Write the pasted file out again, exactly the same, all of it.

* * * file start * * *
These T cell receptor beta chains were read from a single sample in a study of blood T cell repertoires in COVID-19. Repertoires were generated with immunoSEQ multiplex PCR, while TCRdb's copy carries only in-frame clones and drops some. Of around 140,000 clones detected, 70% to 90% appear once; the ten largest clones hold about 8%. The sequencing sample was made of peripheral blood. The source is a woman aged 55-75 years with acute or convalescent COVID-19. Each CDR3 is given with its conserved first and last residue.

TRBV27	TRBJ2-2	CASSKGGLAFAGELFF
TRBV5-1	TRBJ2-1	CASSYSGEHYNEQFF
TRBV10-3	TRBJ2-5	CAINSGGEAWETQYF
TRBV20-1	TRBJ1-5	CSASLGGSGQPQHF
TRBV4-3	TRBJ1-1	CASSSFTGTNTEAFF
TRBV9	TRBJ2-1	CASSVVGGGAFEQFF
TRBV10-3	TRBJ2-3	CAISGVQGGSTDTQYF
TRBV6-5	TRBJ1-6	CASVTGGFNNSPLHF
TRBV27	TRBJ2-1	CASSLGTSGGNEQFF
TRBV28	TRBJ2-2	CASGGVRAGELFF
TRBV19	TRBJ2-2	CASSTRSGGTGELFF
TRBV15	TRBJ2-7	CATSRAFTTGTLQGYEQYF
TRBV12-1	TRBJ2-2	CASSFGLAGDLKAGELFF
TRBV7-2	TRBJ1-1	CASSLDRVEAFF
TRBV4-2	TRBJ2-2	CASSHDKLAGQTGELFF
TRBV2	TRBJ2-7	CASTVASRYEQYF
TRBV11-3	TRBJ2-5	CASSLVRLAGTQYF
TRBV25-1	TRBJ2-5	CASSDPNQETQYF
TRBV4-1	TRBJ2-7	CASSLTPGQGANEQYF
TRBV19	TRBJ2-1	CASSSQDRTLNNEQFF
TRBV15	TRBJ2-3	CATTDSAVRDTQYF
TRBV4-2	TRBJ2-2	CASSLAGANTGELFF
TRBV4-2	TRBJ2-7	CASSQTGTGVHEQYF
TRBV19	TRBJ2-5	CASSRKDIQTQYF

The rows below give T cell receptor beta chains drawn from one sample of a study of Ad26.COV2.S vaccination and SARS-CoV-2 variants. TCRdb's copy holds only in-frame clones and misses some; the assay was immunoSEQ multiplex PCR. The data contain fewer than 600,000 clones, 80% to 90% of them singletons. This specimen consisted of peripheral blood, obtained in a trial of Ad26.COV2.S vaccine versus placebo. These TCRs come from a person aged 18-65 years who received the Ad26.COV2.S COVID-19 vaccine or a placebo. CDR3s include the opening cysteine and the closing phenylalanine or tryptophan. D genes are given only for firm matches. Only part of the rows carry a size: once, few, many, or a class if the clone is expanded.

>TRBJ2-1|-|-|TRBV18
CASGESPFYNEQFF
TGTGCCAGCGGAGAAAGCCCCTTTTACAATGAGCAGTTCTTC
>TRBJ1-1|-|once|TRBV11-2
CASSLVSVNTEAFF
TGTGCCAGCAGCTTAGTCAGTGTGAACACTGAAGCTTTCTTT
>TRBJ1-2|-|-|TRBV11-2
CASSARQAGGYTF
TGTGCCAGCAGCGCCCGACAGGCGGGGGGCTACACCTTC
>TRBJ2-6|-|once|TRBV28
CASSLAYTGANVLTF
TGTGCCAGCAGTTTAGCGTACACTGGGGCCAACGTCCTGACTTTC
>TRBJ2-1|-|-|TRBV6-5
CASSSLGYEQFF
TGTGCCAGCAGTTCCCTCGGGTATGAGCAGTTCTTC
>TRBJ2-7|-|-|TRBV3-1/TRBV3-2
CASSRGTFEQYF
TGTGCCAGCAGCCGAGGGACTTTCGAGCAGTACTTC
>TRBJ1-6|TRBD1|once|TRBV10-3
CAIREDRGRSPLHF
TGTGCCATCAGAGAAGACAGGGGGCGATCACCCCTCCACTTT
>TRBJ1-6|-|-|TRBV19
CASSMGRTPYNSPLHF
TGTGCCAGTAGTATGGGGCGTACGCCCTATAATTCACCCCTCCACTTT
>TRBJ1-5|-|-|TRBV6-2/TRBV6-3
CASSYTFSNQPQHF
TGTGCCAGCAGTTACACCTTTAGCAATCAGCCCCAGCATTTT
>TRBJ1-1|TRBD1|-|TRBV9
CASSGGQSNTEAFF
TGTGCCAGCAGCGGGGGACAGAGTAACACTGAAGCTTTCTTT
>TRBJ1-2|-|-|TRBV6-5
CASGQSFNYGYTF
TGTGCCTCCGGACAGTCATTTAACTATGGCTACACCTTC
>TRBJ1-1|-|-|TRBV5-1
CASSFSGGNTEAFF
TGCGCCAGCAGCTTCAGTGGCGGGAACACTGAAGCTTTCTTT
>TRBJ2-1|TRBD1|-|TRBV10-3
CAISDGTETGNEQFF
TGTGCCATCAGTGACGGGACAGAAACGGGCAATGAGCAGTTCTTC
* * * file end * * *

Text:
These T cell receptor beta chains were read from a single sample in a study of blood T cell repertoires in COVID-19. Repertoires were generated with immunoSEQ multiplex PCR, while TCRdb's copy carries only in-frame clones and drops some. Of around 140,000 clones detected, 70% to 90% appear once; the ten largest clones hold about 8%. The sequencing sample was made of peripheral blood. The source is a woman aged 55-75 years with acute or convalescent COVID-19. Each CDR3 is given with its conserved first and last residue.

TRBV27	TRBJ2-2	CASSKGGLAFAGELFF
TRBV5-1	TRBJ2-1	CASSYSGEHYNEQFF
TRBV10-3	TRBJ2-5	CAINSGGEAWETQYF
TRBV20-1	TRBJ1-5	CSASLGGSGQPQHF
TRBV4-3	TRBJ1-1	CASSSFTGTNTEAFF
TRBV9	TRBJ2-1	CASSVVGGGAFEQFF
TRBV10-3	TRBJ2-3	CAISGVQGGSTDTQYF
TRBV6-5	TRBJ1-6	CASVTGGFNNSPLHF
TRBV27	TRBJ2-1	CASSLGTSGGNEQFF
TRBV28	TRBJ2-2	CASGGVRAGELFF
TRBV19	TRBJ2-2	CASSTRSGGTGELFF
TRBV15	TRBJ2-7	CATSRAFTTGTLQGYEQYF
TRBV12-1	TRBJ2-2	CASSFGLAGDLKAGELFF
TRBV7-2	TRBJ1-1	CASSLDRVEAFF
TRBV4-2	TRBJ2-2	CASSHDKLAGQTGELFF
TRBV2	TRBJ2-7	CASTVASRYEQYF
TRBV11-3	TRBJ2-5	CASSLVRLAGTQYF
TRBV25-1	TRBJ2-5	CASSDPNQETQYF
TRBV4-1	TRBJ2-7	CASSLTPGQGANEQYF
TRBV19	TRBJ2-1	CASSSQDRTLNNEQFF
TRBV15	TRBJ2-3	CATTDSAVRDTQYF
TRBV4-2	TRBJ2-2	CASSLAGANTGELFF
TRBV4-2	TRBJ2-7	CASSQTGTGVHEQYF
TRBV19	TRBJ2-5	CASSRKDIQTQYF

The rows below give T cell receptor beta chains drawn from one sample of a study of Ad26.COV2.S vaccination and SARS-CoV-2 variants. TCRdb's copy holds only in-frame clones and misses some; the assay was immunoSEQ multiplex PCR. The data contain fewer than 600,000 clones, 80% to 90% of them singletons. This specimen consisted of peripheral blood, obtained in a trial of Ad26.COV2.S vaccine versus placebo. These TCRs come from a person aged 18-65 years who received the Ad26.COV2.S COVID-19 vaccine or a placebo. CDR3s include the opening cysteine and the closing phenylalanine or tryptophan. D genes are given only for firm matches. Only part of the rows carry a size: once, few, many, or a class if the clone is expanded.

>TRBJ2-1|-|-|TRBV18
CASGESPFYNEQFF
TGTGCCAGCGGAGAAAGCCCCTTTTACAATGAGCAGTTCTTC
>TRBJ1-1|-|once|TRBV11-2
CASSLVSVNTEAFF
TGTGCCAGCAGCTTAGTCAGTGTGAACACTGAAGCTTTCTTT
>TRBJ1-2|-|-|TRBV11-2
CASSARQAGGYTF
TGTGCCAGCAGCGCCCGACAGGCGGGGGGCTACACCTTC
>TRBJ2-6|-|once|TRBV28
CASSLAYTGANVLTF
TGTGCCAGCAGTTTAGCGTACACTGGGGCCAACGTCCTGACTTTC
>TRBJ2-1|-|-|TRBV6-5
CASSSLGYEQFF
TGTGCCAGCAGTTCCCTCGGGTATGAGCAGTTCTTC
>TRBJ2-7|-|-|TRBV3-1/TRBV3-2
CASSRGTFEQYF
TGTGCCAGCAGCCGAGGGACTTTCGAGCAGTACTTC
>TRBJ1-6|TRBD1|once|TRBV10-3
CAIREDRGRSPLHF
TGTGCCATCAGAGAAGACAGGGGGCGATCACCCCTCCACTTT
>TRBJ1-6|-|-|TRBV19
CASSMGRTPYNSPLHF
TGTGCCAGTAGTATGGGGCGTACGCCCTATAATTCACCCCTCCACTTT
>TRBJ1-5|-|-|TRBV6-2/TRBV6-3
CASSYTFSNQPQHF
TGTGCCAGCAGTTACACCTTTAGCAATCAGCCCCAGCATTTT
>TRBJ1-1|TRBD1|-|TRBV9
CASSGGQSNTEAFF
TGTGCCAGCAGCGGGGGACAGAGTAACACTGAAGCTTTCTTT
>TRBJ1-2|-|-|TRBV6-5
CASGQSFNYGYTF
TGTGCCTCCGGACAGTCATTTAACTATGGCTACACCTTC
>TRBJ1-1|-|-|TRBV5-1
CASSFSGGNTEAFF
TGCGCCAGCAGCTTCAGTGGCGGGAACACTGAAGCTTTCTTT
>TRBJ2-1|TRBD1|-|TRBV10-3
CAISDGTETGNEQFF
TGTGCCATCAGTGACGGGACAGAAACGGGCAATGAGCAGTTCTTC